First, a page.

Cities are crucially important for the human future and for world mission. So starts the Call to Action in The Cape Town Commitment in its statement on cities. As recently as the 1990s, commentators announced the ‘end of geography’, and ‘a flatter world’, as technological change was meant to increase homogeneity and make cities less important.
It did not happen. In fact, the ‘world is getting spikier’, as the increasing significance of the ‘local’ is working alongside the ‘global’, reflecting the increasing importance of human interaction in the sharing of knowledge and local scale, to make cities the critical sites for migration and development. Cities are not just centres of power, wealth, culture, and employment. They are also places that concentrate the poorest of the poor in an ever expanding sprawl of informal settlements and loom with increasing significance in the global climate change agenda. [Editor’s Note: See Mick Pope’s article, ‘Climate Change in Oceania: Ecomission and Ecojustice’, in this March 2014 issue of Lausanne Global Analysis.]
As The Cape Town Commitment points out, cities ought to lie at the heart of any 21st century strategy for global mission. This article offers four basic foundational elements for an effective response to this challenge.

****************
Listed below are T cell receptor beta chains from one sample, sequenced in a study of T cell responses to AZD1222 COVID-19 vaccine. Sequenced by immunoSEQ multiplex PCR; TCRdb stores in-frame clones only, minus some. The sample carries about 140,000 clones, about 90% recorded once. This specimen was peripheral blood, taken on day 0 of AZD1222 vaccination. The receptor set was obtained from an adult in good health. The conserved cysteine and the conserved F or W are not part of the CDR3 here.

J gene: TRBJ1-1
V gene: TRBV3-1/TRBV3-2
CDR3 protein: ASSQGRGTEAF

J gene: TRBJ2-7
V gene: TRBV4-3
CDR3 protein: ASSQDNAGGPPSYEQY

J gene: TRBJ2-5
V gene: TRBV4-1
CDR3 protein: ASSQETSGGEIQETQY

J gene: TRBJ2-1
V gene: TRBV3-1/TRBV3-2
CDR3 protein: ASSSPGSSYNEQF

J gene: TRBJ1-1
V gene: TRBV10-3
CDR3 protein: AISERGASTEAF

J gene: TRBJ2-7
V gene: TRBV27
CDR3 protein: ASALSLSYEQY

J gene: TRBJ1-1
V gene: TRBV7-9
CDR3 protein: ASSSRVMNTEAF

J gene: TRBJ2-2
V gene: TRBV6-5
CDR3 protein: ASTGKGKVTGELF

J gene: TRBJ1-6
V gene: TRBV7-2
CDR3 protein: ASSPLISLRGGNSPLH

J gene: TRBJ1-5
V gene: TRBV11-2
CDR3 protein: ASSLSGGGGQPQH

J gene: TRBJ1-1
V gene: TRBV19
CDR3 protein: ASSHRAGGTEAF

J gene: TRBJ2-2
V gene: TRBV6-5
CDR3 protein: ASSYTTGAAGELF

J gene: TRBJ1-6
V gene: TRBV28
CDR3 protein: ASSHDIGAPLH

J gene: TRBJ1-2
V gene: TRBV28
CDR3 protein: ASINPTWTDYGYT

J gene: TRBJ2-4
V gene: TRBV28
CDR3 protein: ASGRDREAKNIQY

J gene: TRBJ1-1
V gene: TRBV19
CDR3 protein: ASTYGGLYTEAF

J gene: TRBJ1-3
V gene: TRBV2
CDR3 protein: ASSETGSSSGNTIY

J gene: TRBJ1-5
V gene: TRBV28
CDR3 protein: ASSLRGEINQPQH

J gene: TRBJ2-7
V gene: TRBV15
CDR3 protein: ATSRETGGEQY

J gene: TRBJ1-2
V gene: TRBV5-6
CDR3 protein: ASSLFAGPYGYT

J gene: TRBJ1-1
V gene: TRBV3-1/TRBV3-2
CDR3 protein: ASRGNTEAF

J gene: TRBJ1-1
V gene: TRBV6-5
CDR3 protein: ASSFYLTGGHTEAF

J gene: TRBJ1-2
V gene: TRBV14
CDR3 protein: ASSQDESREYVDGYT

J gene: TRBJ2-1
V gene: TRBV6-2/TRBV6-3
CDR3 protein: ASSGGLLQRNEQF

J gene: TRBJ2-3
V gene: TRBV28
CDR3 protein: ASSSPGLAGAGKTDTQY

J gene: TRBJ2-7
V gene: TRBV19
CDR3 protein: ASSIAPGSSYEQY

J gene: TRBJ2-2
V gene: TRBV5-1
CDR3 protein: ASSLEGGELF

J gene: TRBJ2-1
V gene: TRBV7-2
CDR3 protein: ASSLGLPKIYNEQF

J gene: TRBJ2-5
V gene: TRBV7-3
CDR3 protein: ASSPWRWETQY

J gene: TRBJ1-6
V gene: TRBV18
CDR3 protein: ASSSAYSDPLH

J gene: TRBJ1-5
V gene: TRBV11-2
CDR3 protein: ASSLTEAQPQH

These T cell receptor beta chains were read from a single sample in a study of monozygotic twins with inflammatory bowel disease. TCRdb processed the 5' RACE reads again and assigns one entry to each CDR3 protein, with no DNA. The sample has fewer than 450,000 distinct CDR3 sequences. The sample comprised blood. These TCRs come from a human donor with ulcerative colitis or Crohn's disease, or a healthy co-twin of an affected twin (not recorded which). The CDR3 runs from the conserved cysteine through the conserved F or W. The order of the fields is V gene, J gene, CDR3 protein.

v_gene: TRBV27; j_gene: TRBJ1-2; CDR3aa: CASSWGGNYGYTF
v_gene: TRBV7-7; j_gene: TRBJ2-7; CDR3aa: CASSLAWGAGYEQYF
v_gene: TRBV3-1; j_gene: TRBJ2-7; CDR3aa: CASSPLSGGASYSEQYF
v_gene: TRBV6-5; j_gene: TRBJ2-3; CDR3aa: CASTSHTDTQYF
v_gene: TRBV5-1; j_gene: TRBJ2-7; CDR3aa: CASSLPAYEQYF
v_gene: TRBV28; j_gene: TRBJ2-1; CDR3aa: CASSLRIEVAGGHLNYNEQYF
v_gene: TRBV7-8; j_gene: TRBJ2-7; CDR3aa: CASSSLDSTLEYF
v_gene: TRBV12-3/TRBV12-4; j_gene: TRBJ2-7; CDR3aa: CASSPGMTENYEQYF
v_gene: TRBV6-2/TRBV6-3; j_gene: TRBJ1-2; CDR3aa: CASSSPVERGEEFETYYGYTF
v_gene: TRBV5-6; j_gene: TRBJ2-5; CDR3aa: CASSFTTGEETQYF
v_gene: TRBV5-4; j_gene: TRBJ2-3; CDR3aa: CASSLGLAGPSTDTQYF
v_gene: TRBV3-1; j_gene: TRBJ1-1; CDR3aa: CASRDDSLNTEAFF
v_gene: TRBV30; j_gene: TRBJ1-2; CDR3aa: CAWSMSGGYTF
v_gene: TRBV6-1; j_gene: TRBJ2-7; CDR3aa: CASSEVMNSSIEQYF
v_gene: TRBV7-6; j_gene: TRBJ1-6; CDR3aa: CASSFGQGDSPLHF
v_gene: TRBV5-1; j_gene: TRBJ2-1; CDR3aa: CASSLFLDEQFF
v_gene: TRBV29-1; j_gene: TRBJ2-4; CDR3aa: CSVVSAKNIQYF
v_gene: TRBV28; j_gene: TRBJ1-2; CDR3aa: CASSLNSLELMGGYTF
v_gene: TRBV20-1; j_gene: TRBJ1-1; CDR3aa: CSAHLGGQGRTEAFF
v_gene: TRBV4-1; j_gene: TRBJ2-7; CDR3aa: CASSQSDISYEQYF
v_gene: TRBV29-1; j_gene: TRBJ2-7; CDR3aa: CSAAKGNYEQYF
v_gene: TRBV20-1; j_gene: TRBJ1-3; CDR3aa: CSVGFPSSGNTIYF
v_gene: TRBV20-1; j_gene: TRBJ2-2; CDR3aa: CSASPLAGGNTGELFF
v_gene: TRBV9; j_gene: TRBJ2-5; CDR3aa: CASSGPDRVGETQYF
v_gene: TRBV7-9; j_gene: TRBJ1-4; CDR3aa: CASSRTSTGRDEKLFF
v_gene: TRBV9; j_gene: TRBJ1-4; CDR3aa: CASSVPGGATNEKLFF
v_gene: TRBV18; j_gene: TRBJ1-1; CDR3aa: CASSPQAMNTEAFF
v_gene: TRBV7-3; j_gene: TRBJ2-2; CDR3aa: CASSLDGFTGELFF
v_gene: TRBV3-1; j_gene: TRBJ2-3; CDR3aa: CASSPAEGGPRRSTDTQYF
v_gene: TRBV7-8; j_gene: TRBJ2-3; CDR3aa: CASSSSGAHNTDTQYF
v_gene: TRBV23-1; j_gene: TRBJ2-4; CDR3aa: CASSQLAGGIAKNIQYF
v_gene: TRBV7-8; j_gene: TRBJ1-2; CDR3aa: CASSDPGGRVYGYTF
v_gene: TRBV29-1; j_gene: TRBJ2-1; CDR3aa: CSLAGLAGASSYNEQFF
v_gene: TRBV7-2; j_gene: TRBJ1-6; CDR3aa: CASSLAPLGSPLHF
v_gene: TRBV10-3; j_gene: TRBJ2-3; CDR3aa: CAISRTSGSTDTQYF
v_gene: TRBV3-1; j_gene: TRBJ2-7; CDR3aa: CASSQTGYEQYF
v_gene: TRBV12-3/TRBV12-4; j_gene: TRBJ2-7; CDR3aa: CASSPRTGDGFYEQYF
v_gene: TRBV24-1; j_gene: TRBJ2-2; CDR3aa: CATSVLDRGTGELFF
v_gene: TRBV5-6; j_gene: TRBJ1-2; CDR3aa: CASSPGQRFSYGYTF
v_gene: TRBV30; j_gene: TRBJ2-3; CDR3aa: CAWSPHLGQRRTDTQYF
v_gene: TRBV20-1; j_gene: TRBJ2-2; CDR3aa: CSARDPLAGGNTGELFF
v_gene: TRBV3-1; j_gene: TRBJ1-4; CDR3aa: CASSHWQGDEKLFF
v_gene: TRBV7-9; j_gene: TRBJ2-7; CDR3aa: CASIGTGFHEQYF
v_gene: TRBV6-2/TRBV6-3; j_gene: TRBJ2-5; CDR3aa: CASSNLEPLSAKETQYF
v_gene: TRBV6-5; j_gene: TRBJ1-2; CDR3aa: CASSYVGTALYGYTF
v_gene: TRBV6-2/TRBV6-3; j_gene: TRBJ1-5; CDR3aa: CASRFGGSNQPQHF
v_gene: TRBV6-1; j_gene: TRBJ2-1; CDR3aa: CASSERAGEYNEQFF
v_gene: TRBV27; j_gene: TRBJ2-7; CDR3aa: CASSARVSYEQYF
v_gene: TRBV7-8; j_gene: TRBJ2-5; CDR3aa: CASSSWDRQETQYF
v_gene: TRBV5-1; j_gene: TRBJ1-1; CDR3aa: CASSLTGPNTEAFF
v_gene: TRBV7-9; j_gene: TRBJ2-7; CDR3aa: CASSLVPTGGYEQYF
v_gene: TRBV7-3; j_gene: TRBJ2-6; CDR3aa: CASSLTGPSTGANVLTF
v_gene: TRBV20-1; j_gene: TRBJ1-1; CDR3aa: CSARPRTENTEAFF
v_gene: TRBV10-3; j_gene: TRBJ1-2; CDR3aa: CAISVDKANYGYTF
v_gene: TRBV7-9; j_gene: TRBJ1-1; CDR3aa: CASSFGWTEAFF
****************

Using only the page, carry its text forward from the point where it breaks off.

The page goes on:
1. Understanding urban growth implications
It is vital to examine the evidence of urban growth and its implications for Christian mission. At first sight this might seem obvious. Yet, a recent strategic review for Global Connections (the UK network for world mission) found that among global mission agencies with a UK base, a rural paradigm of mission still predominates:
- Western-based mission agency websites communicate clear messages and images inviting people to join them to reach out to people, to share the gospel, particularly in rural places.
- Yet the milestone was passed around 2008 where over half the world’s population was urban. [Editor’s Note: See Mac Pier’s article, ‘Global City Influence: A Personal Reflection’, in the June 2013 issue of Lausanne Global Analysis.]
The UN expects this proportion to rise to 70% by 2050, with some 200,000 on average currently being added to the world’s urban population every day; 91% of these in the global south. Whilst it took London 130 years to grow from 1 to 8 million, Dhaka took 37 years and Seoul only 25.
As The Cape Town Commitment points out, the city is also where four crucial groups of people are most likely to be found – young people, the most unreached who have migrated to the city, the ‘culture shapers’, and the poorest of the poor. The mission community needs to recognise the evidence and develop a strategic response to urbanisation in the world today.
2. Avoiding a focus just on global cities